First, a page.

New twist in Twister ‘poison’ case

But Amanwial Samaan also said no interpreter was present at the time and he could not remember using the word “blame”.

深圳桑拿论坛

Mr Samaan was under cross-examination from KFC’s barrister, Ian Barker QC, in the NSW Supreme Court on Monday at the resumed hearing of his case against the fast food giant.

KFC denies the source of Monika Samaan’s salmonella poisoning was one of its products, a Twister.

It also has submitted there is no sales data to prove a Twister was purchased by Mr Samaan on the afternoon of October 24, 2005 at KFC’s Villawood outlet.

In his evidence, given through an Arabic interpreter in August last year, Mr Samaan said he bought the Twister on that date.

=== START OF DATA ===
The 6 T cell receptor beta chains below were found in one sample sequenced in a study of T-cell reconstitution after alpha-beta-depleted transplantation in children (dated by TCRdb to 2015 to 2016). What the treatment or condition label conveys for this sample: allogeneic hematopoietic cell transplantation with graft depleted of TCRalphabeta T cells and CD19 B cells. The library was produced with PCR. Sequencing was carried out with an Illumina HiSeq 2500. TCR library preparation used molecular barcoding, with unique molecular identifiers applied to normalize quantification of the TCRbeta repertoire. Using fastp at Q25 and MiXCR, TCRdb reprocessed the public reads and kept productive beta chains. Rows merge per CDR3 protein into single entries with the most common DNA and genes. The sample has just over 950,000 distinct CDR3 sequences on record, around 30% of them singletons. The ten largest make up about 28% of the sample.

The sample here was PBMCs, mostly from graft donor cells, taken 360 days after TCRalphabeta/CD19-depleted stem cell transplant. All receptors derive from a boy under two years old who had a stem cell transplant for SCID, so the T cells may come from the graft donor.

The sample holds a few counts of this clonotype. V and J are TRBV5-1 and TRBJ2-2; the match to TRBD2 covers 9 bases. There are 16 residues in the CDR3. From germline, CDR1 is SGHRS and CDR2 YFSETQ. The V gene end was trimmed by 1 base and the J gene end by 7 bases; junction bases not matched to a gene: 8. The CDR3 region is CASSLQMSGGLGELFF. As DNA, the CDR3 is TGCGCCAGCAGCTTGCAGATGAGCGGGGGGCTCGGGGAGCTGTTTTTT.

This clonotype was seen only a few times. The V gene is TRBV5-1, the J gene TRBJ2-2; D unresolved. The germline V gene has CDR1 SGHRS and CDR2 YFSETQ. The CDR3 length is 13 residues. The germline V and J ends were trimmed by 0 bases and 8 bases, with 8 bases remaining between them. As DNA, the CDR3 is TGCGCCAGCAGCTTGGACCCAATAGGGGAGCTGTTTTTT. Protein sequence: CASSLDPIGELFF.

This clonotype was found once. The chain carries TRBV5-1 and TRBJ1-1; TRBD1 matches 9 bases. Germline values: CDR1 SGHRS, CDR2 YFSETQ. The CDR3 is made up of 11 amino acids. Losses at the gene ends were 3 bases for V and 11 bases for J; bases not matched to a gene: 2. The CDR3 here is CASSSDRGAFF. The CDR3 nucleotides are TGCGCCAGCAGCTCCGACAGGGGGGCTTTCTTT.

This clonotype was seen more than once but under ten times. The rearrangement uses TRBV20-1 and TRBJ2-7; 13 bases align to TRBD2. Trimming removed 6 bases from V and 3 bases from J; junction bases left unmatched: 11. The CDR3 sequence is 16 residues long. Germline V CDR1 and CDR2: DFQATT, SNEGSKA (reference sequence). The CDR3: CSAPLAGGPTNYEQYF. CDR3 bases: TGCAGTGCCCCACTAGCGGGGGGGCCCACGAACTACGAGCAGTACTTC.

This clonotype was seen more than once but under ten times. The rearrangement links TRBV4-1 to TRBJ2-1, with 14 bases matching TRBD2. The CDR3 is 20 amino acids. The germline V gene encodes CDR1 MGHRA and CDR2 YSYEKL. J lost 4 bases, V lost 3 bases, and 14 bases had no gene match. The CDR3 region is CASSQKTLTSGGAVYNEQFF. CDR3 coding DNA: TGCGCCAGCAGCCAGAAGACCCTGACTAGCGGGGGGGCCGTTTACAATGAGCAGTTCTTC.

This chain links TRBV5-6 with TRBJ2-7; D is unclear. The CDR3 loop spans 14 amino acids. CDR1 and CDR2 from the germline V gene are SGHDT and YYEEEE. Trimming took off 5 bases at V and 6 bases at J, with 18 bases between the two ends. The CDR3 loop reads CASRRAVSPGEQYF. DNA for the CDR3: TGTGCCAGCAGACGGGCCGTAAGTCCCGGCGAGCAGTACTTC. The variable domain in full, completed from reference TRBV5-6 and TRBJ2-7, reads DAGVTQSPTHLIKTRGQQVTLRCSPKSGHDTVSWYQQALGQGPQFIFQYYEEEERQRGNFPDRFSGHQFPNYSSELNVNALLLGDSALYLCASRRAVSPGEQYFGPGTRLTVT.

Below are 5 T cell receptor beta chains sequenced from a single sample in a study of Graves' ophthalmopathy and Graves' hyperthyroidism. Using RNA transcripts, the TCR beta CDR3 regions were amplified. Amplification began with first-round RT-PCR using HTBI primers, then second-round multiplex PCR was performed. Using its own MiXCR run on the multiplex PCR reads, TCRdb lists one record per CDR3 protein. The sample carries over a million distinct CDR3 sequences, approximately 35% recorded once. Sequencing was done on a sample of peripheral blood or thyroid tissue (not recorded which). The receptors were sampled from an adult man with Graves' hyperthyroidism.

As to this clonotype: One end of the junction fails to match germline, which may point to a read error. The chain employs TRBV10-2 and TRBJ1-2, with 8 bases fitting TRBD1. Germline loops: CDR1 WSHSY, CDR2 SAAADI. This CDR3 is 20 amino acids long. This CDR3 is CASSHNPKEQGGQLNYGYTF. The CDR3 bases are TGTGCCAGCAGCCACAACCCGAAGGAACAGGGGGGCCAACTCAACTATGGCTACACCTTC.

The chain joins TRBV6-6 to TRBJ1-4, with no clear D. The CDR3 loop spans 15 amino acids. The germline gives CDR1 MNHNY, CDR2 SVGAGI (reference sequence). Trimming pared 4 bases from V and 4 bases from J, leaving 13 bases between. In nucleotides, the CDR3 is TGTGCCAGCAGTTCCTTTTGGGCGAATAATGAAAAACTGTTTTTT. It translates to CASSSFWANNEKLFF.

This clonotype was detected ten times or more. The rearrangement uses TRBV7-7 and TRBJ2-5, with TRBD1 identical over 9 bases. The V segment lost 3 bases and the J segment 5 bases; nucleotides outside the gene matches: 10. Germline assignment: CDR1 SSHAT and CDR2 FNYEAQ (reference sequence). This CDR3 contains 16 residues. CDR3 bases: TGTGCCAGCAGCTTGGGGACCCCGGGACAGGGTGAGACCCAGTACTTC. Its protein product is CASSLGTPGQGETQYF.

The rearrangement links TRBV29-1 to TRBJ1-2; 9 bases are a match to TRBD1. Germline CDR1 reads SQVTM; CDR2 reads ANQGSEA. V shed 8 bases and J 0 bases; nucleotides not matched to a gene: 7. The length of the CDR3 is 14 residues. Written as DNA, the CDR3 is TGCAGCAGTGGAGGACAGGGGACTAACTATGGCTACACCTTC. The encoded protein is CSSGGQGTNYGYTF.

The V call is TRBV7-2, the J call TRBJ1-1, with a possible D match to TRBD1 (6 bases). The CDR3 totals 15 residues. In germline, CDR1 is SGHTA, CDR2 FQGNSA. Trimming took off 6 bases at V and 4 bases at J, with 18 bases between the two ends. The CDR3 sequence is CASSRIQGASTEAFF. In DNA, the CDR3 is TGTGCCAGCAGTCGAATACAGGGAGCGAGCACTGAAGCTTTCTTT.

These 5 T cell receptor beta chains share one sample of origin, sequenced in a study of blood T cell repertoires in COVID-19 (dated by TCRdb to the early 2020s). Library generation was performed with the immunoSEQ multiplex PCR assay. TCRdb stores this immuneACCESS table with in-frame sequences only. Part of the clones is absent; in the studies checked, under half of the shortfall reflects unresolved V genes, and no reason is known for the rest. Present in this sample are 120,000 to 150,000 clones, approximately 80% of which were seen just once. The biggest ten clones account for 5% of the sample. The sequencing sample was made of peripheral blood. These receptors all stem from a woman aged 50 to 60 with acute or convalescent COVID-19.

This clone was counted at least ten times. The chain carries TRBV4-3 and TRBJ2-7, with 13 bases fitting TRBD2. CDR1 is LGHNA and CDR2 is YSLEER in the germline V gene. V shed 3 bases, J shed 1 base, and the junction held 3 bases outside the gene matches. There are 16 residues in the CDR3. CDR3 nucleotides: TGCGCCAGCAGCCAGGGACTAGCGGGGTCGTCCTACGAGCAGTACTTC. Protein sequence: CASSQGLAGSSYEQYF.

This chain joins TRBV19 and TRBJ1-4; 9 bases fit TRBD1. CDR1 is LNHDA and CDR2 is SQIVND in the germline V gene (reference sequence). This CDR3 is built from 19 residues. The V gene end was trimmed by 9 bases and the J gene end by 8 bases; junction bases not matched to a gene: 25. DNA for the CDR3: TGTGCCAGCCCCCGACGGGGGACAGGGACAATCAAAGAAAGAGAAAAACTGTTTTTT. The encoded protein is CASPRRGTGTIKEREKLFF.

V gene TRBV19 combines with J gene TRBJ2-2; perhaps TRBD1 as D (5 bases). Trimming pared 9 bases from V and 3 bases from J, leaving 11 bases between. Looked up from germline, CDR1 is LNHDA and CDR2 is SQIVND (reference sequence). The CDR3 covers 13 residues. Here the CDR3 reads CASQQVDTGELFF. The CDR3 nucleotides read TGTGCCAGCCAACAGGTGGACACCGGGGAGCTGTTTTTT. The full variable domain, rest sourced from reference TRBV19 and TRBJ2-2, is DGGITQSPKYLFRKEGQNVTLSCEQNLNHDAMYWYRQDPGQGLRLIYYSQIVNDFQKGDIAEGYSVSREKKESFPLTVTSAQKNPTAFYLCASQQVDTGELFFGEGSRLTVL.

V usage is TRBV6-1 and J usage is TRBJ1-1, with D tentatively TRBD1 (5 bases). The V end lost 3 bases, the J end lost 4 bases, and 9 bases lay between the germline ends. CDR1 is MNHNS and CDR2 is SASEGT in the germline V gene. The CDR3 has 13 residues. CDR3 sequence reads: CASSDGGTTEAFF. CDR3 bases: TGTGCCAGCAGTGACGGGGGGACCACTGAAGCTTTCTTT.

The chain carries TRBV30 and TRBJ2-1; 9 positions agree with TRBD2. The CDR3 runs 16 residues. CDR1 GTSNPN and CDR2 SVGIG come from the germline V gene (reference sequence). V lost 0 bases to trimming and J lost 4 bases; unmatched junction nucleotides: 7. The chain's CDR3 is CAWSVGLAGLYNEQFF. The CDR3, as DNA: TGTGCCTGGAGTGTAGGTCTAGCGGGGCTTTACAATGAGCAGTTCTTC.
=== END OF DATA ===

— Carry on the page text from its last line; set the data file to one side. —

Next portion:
He said he, his wife Hanna, his son Abanou and Monika, who was then seven years old, all fell ill with vomiting and diarrhoea after sharing the Twister.

Monika, who was in a coma for six months and in hospital for seven, is effectively now a quadriplegic and severely brain damaged.

Mr Samaan agreed with Mr Barker that a health official came to his home on November 3, 2005, and asked questions about the way he prepared food and related issues.

Mr Barker asked him if he had told the official, “I blame takeaway barbecued chicken for my family’s illness. I bought two whole barbecued chickens, cut up in quarters, on 19 October from a barbecue chicken shop in Fairfield.”

Mr Samaan replied, through an interpreter, “I can remember saying I had bought the chicken but I can’t remember using the word `blame’.

“There was no interpreter on that day so maybe I did say (it),” he said.

Mr Samaan told the court he did not blame anyone at that point.

The hearing is continuing before Justice Stephen Rothman.